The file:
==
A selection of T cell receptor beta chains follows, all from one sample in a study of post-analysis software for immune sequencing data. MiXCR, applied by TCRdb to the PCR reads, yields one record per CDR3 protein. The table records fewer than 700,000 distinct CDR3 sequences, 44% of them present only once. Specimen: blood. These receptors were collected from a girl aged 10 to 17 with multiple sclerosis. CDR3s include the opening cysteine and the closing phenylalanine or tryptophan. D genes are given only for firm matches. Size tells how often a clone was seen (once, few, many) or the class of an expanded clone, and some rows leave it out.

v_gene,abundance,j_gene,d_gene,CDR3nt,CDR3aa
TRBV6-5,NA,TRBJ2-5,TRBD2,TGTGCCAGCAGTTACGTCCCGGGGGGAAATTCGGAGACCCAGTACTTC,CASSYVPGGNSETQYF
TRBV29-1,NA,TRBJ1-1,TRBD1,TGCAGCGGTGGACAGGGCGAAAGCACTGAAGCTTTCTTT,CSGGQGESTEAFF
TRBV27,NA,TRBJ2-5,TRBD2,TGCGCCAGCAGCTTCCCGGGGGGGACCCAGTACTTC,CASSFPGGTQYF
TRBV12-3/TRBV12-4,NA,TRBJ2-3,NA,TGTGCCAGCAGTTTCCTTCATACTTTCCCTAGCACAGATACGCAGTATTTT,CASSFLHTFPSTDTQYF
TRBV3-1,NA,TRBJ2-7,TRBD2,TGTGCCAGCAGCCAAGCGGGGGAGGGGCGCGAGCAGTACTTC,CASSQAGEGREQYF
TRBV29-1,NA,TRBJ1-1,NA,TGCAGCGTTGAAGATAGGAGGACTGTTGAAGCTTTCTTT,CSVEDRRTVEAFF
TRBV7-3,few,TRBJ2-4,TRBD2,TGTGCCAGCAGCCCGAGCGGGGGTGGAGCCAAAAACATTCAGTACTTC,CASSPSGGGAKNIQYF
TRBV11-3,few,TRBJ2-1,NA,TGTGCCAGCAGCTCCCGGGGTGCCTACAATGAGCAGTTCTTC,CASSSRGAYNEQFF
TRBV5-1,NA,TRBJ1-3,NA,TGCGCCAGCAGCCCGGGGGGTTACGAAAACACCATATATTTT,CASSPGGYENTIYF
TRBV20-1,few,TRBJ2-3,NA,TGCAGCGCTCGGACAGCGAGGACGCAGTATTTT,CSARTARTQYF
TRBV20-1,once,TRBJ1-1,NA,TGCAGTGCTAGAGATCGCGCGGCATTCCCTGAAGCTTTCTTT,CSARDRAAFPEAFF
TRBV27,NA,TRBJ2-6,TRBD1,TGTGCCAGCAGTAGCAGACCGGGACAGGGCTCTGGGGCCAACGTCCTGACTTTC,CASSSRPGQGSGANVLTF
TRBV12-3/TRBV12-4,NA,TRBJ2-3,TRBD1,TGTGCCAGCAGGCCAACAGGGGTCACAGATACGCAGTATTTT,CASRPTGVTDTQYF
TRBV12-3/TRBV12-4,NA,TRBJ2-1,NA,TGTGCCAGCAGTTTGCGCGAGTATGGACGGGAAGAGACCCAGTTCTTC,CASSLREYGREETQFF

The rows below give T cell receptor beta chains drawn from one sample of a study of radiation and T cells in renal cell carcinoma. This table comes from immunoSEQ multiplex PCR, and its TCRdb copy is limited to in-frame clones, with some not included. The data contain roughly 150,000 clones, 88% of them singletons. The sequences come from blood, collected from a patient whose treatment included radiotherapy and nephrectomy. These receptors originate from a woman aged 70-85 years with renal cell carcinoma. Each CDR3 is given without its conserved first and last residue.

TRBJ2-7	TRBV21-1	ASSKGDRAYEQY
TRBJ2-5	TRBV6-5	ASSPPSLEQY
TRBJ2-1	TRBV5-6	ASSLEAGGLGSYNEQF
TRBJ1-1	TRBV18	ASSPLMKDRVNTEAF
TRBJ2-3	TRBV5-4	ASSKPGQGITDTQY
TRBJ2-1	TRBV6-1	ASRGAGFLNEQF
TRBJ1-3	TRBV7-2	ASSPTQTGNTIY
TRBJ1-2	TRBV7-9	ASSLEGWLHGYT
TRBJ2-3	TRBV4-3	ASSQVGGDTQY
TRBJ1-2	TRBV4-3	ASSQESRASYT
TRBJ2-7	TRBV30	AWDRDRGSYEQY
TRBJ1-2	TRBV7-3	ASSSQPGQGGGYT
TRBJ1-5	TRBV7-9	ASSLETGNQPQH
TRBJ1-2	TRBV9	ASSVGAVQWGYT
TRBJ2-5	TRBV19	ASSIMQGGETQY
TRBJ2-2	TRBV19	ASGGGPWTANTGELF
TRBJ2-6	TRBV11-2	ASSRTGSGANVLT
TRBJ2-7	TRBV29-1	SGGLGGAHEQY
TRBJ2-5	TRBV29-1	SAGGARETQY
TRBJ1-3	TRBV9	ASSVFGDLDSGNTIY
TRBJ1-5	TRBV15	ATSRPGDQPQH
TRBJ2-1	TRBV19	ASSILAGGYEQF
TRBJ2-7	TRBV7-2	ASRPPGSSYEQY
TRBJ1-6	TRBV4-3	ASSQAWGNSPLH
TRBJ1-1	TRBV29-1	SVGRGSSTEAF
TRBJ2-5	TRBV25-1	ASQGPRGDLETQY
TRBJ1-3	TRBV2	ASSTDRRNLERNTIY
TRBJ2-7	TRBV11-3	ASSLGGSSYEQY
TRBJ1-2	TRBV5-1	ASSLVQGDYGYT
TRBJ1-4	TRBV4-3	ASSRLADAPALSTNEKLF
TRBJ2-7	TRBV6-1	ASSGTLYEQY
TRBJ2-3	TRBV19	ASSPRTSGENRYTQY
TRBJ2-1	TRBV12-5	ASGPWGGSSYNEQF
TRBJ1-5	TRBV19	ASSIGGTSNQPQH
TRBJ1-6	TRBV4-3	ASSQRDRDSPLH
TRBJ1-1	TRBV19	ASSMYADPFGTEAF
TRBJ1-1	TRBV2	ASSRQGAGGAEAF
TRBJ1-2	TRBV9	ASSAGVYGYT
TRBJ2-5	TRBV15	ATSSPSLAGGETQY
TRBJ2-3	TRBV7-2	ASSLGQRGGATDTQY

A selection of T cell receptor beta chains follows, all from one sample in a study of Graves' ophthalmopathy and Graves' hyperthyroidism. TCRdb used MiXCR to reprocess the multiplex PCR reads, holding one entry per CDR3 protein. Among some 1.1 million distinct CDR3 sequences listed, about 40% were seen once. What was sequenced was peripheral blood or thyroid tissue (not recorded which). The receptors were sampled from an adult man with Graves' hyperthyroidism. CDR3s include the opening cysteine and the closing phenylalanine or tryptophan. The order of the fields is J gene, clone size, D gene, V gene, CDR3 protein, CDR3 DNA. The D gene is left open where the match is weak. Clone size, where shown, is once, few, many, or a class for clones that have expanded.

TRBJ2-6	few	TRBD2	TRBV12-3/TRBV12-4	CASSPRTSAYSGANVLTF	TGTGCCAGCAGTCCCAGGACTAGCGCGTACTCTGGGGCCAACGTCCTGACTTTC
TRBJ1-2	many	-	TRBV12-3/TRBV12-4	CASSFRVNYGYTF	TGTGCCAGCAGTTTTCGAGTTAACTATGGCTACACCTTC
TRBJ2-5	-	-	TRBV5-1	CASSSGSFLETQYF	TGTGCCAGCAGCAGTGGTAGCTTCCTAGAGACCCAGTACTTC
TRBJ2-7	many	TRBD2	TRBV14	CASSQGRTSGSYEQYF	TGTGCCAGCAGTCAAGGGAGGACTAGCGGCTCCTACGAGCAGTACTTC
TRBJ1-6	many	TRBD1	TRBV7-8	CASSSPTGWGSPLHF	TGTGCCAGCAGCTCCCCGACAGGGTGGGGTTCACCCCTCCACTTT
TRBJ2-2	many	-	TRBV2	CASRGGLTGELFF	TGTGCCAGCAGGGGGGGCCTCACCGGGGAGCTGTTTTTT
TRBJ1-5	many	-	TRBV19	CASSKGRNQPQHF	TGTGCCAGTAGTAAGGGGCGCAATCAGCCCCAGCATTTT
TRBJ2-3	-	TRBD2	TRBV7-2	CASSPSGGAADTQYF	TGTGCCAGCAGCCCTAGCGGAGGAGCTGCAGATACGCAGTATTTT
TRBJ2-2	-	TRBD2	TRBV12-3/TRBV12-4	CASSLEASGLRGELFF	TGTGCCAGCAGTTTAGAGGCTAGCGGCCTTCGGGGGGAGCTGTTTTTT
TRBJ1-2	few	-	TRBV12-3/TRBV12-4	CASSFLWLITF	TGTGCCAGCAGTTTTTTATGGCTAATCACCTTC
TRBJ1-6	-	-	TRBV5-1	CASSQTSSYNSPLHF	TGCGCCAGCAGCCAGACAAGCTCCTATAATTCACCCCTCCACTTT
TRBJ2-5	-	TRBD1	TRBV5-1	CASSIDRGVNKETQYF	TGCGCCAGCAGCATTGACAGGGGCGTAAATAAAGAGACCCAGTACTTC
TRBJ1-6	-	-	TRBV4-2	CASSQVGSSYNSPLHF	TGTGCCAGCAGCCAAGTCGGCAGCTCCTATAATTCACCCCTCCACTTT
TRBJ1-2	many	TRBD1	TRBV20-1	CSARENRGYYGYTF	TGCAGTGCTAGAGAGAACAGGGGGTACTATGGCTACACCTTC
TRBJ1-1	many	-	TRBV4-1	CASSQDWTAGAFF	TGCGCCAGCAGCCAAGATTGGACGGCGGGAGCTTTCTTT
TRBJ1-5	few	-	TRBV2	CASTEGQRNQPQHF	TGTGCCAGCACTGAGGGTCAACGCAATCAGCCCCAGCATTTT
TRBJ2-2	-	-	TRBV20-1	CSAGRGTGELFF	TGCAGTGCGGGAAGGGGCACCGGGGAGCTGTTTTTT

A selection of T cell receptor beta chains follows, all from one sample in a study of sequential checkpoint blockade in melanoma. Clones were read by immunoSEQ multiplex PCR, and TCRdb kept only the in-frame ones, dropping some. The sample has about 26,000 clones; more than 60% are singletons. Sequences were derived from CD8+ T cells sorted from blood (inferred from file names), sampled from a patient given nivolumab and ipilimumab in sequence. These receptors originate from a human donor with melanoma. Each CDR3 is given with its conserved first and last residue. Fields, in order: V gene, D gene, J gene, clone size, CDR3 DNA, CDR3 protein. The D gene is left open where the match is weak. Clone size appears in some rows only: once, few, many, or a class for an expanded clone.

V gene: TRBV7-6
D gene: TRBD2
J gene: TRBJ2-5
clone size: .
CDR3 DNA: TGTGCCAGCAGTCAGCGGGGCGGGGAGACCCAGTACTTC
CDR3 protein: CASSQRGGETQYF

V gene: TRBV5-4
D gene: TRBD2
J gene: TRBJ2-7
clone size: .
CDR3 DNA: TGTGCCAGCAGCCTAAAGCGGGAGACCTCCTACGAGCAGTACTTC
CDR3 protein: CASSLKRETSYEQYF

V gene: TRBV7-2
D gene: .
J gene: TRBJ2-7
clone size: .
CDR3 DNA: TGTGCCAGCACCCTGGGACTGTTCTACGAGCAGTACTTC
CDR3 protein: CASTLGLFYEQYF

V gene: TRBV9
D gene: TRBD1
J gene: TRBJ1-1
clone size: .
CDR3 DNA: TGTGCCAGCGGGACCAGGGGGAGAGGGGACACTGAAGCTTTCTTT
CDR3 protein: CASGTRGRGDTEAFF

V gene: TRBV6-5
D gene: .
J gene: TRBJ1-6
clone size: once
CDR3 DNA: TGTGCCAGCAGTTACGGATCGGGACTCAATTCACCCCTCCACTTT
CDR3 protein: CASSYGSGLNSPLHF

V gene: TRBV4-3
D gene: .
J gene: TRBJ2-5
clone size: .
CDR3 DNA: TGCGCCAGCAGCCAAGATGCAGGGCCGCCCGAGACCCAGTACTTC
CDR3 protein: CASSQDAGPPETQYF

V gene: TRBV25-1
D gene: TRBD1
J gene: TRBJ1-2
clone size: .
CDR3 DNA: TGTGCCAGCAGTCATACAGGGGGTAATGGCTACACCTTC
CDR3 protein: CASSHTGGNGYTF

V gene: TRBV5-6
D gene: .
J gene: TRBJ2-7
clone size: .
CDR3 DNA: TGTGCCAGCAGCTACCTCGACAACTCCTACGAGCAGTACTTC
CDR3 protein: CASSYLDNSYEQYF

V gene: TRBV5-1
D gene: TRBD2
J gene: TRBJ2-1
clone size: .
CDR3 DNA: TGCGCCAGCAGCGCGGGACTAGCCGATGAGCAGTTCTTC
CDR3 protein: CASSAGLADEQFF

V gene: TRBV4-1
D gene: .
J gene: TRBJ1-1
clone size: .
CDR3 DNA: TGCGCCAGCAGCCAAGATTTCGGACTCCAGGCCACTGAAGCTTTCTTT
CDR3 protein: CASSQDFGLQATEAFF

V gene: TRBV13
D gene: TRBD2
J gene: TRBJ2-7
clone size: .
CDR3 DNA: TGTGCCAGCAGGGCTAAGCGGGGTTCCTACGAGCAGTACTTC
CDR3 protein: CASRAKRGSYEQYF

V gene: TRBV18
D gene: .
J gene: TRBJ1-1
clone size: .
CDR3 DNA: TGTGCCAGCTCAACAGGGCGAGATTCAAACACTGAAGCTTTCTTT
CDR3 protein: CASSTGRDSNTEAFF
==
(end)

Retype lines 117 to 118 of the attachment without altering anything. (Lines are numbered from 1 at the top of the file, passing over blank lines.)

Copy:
CDR3 DNA: TGTGCCAGCAGTCATACAGGGGGTAATGGCTACACCTTC
CDR3 protein: CASSHTGGNGYTF